Mugabe's Bargain

Zimbabwe President Robert Mugabe in 2008.

February 11, 1990, marked the wondrous day Nelson Rolihlahla Mandela was released from prison. South Africa and the world rejoiced at the miracle of seeing the soon-to-be President Mandela free after 27 years of imprisonment — free to grace his fellow comrades, nation, and global community with what commonly became recognized as “Madiba Magic.” Mandela had an aura about him that bespoke promise and convinced us of a bright future and hope for the South African nation.

Last Wednesday, February 11, 2009, Morgan Tsvangirai was sworn in as Prime Minister of the Republic of Zimbabwe by President Robert Mugabe. One wonders whether this 11th of February in Zimbabwe will be as promising as that famous 11th of February in South Africa.

Morgan Tsvangirai is considered a champion of the people, and he has propelled the Movement for Democratic Change (MDC) in a manner that has remained true to the cry of the oppressed and disenfranchised people of Zimbabwe. But it’s hard not to be skeptical of the way in which change has presented itself.

I believe a peaceful and diplomatic path has been chosen to appeal to the plight of the Zimbabwean people, who have suffered and continue to face dire circumstances. Based on the recent history, it’s not a stretch to suspect that Robert Mugabe’s actions are self-serving; one wonders about the genuineness of the shared-power scenario that he consented to after months of state-sponsored violence following the disputed 2008 elections in that country.

The people of Zimbabwe have faced human rights abuses and atrocities that would make one shudder. Innocent citizens were tortured and stripped of their every human dignity. What’s more, the political and economic crisis exacerbated a deadly cholera outbreak that would have been eliminated sooner in a more politically stable country. The militant acts of the Zimbabwe African National Union – Patriotic Front (ZANU-PF), under the leadership of Robert Mugabe and his cronies, must not be forgotten.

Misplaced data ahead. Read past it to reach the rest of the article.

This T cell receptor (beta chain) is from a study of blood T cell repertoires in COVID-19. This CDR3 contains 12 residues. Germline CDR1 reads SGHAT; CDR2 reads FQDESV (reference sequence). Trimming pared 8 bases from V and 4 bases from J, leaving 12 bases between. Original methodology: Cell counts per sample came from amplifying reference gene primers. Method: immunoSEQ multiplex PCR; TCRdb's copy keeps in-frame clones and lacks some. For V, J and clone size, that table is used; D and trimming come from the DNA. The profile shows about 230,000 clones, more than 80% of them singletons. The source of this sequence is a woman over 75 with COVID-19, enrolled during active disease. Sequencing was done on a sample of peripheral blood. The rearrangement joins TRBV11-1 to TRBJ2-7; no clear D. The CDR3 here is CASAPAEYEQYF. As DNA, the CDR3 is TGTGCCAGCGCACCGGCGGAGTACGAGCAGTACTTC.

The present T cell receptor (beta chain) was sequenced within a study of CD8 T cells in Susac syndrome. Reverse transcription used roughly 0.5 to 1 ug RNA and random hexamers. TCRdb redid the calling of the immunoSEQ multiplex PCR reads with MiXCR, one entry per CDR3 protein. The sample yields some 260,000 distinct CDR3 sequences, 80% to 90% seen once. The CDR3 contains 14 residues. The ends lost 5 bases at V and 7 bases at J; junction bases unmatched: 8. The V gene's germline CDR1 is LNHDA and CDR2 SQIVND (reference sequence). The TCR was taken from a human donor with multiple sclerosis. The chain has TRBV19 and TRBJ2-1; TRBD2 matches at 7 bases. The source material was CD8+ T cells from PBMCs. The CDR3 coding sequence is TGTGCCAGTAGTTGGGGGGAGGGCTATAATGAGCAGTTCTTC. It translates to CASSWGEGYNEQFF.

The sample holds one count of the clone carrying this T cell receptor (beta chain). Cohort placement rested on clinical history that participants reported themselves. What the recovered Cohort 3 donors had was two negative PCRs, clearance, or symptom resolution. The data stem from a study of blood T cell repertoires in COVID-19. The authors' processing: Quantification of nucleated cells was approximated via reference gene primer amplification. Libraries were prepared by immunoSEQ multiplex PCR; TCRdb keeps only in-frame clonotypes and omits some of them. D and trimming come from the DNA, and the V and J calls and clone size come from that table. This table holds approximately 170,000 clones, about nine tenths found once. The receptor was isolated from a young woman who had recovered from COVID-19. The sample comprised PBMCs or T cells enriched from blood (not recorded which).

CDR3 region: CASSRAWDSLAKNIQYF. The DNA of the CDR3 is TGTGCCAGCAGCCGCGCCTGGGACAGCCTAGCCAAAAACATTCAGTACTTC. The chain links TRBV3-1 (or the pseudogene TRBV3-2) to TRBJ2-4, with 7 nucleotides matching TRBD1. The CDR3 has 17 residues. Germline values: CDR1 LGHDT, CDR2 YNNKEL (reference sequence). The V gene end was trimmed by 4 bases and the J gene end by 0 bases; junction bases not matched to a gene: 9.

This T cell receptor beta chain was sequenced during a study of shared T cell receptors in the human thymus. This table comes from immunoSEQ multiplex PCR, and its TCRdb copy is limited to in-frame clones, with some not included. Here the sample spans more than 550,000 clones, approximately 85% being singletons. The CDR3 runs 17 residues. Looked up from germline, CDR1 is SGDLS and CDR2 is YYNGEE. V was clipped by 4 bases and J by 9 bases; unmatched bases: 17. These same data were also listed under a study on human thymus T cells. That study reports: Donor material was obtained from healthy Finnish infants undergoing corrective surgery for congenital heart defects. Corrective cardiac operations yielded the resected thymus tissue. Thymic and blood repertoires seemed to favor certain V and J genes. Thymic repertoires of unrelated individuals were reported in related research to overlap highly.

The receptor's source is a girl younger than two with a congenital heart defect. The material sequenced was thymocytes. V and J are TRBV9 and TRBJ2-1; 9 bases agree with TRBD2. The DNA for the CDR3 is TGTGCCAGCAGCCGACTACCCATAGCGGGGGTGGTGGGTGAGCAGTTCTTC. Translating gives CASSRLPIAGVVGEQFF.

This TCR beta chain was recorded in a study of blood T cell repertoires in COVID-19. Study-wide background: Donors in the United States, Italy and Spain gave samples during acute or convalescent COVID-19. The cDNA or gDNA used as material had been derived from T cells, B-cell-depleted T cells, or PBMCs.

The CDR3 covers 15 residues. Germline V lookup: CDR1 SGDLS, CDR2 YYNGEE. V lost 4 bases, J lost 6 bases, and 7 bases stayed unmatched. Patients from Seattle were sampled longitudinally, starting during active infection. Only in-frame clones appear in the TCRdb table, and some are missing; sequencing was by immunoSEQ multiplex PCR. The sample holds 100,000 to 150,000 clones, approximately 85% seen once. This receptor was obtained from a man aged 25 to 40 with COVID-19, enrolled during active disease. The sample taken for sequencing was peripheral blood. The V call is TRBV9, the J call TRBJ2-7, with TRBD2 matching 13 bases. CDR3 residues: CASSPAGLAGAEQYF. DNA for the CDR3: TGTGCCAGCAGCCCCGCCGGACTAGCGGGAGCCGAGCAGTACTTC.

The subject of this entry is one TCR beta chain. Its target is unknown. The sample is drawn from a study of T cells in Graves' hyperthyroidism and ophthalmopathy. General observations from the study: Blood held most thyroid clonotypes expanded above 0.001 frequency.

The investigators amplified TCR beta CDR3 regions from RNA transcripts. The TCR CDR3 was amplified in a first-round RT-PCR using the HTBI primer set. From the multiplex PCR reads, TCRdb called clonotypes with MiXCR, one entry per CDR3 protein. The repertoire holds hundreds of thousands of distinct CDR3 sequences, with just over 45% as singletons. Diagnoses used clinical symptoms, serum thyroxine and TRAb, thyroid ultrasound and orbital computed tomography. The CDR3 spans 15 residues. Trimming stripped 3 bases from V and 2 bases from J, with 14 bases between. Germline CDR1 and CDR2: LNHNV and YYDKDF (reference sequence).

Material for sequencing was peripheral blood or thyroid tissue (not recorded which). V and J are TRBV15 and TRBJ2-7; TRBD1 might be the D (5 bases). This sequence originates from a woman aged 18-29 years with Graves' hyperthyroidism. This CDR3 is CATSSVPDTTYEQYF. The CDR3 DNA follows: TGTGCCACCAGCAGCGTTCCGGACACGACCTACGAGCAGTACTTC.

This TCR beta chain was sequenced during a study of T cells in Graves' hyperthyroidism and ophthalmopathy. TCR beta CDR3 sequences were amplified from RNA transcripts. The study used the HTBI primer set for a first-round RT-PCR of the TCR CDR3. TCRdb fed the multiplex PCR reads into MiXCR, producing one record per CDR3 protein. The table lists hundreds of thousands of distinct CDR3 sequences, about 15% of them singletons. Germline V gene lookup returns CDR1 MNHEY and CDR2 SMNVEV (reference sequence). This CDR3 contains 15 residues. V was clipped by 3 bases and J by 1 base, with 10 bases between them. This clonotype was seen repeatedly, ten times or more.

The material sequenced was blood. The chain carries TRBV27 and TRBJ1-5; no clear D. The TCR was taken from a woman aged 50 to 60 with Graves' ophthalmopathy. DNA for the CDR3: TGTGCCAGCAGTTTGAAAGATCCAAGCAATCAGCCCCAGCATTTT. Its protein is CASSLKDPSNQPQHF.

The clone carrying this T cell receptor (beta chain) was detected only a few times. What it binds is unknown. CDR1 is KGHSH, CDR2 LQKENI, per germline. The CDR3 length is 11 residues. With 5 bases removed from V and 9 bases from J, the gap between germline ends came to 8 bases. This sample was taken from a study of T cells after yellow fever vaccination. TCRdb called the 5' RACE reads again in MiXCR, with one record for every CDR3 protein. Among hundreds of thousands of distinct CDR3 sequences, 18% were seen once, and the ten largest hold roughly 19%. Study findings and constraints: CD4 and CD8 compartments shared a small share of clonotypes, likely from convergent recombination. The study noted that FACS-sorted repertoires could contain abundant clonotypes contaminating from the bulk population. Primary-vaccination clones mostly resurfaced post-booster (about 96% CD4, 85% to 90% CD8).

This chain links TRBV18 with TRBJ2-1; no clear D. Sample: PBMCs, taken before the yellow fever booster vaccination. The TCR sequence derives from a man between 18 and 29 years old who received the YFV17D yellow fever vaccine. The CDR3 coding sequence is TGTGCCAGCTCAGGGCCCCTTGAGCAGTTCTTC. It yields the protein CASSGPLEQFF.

It is my hope that Robert Mugabe soon will come face to face with his conscience. Once hailed as a Christian freedom fighter and liberator of the people, Mugabe somewhere along his journey lost sight of his call to serve, protect, and lead with integrity. Instead, he turned into a devious and deadly dictator.

President Kgalema Motlanthe of South Africa has suggested that this resolution of shared power in Zimbabwe serves to vindicate and prove that the path South African leadership chose in dealing with the Zimbabwean crisis was the right one. I dare to differ, for in my understanding South African leadership chose a silent diplomacy, standing back without pressurizing President Mugabe, or holding him to account for his human rights abuses.

Mugabe’s sharing of power with Prime Minister Morgan Tsvangirai is at the very least a step in the right direction. But as a native South African, I believe my nation’s government and leadership could have, and should have, played a much more active role in ensuring that Robert Mugabe felt the pressure and the heat for his vile and oppressive behavior.

It now appears that Mugabe will never stand trial or have to account for his crimes of dehumanizing his own people. It is my prayer that Morgan Tsvangirai will be able to do the work of bringing economic stability and security to Zimbabwe, in the midst of having to deal with a global community that, by and large, are suspicious of the current shared-power arrangement.

There have been reports by MDC comrades, stating their dissatisfaction at the sharing of power, and some who believe that it is all a charade. Ultimately for many, Robert Mugabe must relinquish his power, stand down, and stand trial in order for true justice, freedom, and democracy to be realized.

It is my hope and prayer that Zimbabwe’s February 11 will yield a future where people will testify of the beginning of a new day of liberation, hope, and positive change. Let us continue to uphold the Zimbabwean people in our prayers, thoughts, and actions.

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